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I am running an Ubuntu Server on my VMBox and need to set static IP. By following the steps described in https://www.techrepublic.com/article/how-to-configure-a-static-ip-address-in-ubuntu-server-18-04/, I created the configuration file 01-netcfg.yaml as follows.

network:
  version: 2
  renderer: networkd        
  ethernets:
    enp0s3:
      dhcp4: no
      addresses: [10.10.21.8/24]
      gateway4: 10.10.21.100
      nameservers:
        addresses: [8.8.8.8, 8.8.4.4]

Running sudo netplan apply --debugresults in:

debug

Which I'm not sure if the process is succesful or not since it mentions a merged config but gives no error at the end. However, I can not connect to Internet. sudo ping www.facebook.com returns "Temporary failure in name resolution". ping 64.233.169.104 results in "Destination Host Unreachable". sudo apt-get update fails as well.

sudo lshw -C network:

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 cat /etc/netplan/*

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After trying the answer.

cat /etc/resolv.conf

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ls -al /etc/resolv.conf

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ls -al /etc/netplan

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sudo netplan generate --debug

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sudo netplan apply 

No output.

systemd-resolve --status

enter image description here

  • Do you actually have a enp0s3 interface? what is the output of ls /sys/class/net? – steeldriver Apr 5 at 22:37
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    Do you have more than one .yaml file in /etc/netplan? Edit your question and show me sudo lshw -C network. Amongst other things, I want to see the name of your ethernet device. You should be using sudo netplan --debug generate first, and then sudo netplan apply, then reboot to confirm operation. – heynnema Apr 5 at 22:49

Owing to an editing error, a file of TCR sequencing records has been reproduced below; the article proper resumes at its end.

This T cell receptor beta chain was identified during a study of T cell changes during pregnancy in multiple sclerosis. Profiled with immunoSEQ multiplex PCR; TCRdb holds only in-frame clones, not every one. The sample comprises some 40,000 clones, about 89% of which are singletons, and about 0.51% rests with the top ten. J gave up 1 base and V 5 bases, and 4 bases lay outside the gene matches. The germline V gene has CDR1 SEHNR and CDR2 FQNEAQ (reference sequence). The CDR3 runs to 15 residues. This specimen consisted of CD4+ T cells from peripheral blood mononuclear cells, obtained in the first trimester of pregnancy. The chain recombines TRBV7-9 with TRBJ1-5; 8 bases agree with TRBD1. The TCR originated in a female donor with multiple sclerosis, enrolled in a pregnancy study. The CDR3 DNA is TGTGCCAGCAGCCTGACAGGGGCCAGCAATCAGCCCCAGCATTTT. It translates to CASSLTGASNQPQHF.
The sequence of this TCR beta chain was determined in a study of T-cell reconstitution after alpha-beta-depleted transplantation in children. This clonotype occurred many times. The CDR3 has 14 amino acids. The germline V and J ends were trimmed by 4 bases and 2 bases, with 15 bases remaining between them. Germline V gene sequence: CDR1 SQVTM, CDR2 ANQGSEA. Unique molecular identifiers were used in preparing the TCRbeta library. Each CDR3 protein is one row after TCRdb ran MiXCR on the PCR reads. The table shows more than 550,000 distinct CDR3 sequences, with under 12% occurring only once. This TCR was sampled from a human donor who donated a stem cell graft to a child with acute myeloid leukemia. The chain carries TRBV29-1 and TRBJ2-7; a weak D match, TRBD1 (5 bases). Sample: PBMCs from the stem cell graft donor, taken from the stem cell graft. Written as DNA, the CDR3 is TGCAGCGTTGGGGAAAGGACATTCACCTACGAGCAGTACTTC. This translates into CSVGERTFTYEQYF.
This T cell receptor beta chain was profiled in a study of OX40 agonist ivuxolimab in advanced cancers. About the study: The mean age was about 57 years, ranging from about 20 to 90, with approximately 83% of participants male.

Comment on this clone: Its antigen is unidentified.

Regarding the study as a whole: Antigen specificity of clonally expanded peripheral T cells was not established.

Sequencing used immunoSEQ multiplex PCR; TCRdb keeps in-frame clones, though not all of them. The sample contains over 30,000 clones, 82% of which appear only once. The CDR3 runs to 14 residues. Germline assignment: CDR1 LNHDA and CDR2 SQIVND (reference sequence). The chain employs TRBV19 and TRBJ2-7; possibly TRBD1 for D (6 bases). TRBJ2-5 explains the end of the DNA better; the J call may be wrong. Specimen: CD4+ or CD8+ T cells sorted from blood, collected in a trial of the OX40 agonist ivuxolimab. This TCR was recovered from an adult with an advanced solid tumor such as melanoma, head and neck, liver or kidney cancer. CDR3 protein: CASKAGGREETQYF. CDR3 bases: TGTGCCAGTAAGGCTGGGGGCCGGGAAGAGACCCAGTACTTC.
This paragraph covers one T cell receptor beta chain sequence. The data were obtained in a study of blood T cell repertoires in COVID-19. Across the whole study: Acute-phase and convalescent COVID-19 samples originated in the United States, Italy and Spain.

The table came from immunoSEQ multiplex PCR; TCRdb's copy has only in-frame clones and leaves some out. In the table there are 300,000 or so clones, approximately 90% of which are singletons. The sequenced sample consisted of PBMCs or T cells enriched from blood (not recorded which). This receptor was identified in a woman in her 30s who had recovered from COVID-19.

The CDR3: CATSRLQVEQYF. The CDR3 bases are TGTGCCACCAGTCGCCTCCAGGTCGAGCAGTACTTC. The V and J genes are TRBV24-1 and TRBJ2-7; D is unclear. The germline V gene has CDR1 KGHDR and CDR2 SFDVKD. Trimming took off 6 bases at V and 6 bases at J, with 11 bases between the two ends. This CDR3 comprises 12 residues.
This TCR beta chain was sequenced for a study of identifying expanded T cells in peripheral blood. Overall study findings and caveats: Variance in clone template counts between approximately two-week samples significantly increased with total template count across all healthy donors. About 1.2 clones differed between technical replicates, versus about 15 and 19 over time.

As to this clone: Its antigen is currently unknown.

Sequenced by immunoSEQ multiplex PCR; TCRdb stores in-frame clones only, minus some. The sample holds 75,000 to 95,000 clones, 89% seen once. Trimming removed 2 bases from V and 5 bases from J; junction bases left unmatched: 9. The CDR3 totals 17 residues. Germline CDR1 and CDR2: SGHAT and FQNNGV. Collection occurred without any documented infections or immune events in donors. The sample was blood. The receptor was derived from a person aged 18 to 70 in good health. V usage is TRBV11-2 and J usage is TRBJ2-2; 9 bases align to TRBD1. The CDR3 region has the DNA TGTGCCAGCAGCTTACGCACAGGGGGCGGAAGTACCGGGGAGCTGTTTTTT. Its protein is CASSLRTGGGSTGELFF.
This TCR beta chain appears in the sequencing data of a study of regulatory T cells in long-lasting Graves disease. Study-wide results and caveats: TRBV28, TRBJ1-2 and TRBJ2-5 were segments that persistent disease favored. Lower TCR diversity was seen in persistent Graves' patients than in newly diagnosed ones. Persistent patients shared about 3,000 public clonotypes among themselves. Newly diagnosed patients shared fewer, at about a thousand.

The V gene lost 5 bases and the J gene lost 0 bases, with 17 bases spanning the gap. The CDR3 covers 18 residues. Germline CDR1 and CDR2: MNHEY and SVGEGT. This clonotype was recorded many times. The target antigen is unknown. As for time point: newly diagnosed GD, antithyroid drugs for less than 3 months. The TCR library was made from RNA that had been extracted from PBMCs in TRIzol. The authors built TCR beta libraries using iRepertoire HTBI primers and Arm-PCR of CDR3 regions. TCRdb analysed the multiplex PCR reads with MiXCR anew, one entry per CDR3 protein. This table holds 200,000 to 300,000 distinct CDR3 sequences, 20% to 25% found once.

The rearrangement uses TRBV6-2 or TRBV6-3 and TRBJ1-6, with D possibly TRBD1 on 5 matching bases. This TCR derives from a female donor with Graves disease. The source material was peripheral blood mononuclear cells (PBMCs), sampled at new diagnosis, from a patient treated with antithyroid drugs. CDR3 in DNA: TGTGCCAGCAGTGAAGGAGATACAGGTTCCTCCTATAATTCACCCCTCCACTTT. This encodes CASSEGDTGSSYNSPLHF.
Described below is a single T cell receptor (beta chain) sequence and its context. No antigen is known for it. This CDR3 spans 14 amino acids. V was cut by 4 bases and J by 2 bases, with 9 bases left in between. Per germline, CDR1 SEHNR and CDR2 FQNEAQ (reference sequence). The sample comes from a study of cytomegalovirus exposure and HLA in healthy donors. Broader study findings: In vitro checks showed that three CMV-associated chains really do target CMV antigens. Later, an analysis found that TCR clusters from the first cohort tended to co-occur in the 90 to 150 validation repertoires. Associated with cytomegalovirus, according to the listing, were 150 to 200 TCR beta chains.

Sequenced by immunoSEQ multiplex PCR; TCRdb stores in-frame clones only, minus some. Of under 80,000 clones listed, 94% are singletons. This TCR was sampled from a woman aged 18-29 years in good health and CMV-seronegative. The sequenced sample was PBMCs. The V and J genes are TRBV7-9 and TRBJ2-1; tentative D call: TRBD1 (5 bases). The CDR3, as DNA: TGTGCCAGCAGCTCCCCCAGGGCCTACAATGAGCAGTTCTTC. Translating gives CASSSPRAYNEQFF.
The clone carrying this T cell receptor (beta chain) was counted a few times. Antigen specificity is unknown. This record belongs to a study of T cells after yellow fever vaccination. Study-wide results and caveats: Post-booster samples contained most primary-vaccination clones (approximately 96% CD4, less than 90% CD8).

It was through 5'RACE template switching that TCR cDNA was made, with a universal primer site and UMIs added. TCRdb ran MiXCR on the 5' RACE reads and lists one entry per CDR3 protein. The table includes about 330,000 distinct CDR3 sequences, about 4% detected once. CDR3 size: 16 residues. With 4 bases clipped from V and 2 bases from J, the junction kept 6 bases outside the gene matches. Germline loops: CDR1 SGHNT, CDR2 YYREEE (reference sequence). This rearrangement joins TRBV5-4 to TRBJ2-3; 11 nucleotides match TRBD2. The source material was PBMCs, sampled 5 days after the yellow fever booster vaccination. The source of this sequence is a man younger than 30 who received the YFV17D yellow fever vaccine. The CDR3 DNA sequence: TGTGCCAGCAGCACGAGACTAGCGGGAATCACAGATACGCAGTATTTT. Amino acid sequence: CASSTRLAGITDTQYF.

• @steeldriver the output is "enp0s3" and "lo" – codemonkey Apr 6 at 7:45
  • @heynnema there is also 50-cloud-init.yaml and 99-disable-network-config.cfg files, and i updated the question with "sudo lshw -C " – codemonkey Apr 6 at 8:11
  • Ah! Edit your question and show me cat /etc/netplan/*. Then do you have 3 files in /etc/netplan? 2 .yaml and 1 .cfg? – heynnema Apr 6 at 10:35
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Partial answer...

From the comments...

In /etc/netplan we have three files...

01-network-card.yaml          # the file that you created
50-cloud-init.yaml            # the file that was already there
99-disable-network-config.cfg # who knows where this file came from

cd /etc/netplan # change directories

sudo mv 50-cloud-init.yaml 50-cloud-init.yaml.HOLD # rename file

sudo mv 99-disable-network-config.cfg 99-disable-network-config.cfg.HOLD # rename file

sudo netplan --debug generate # generate config files

sudo netplan apply # apply new configuration

Note: The new configuration may already work at this point.

reboot # confirm operation

Update #1:

The 10.10.21.8 and 10.10.21.100 addresses are not correct. Go back to your instructor and get valid addresses, and then it should all work now. This all works when using dhcp4: true instead of static IP's.

  • Unfortunately, i can't connect the internet after these steps. BTW, I created the 99-disable-network-config.cfg as well. – codemonkey Apr 6 at 11:56
  • But your ping commands failed before, so you were not able to connect to the Internet then either, correct? Edit your question and show me ls -al /etc/netplan and the output of the two sudo netplan... commands... and resolvectl. – heynnema Apr 6 at 12:00
  • And also ls -al /etc/resolv.conf and cat /etc/resolv.conf. – heynnema Apr 6 at 12:03
  • I edited the question. resolvectl command is not found. – codemonkey Apr 6 at 12:17
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    Ah again! Those IP's are wrong. Unless they've setup those specific IP's somewhere on the network, your .yaml file, although syntactically correct, will never work, and pings and Internet will fail. So this situation is not in a production environment, but rather a college/university environment? I think that with the exception of your symlink for /etc/resolv.conf, I think we've gone as far as we can. Temporarily use dhcp4: true until you get the correct IP's. Please do come back later and update me, and accept my answer when it's all working, ok? – heynnema Apr 6 at 12:40

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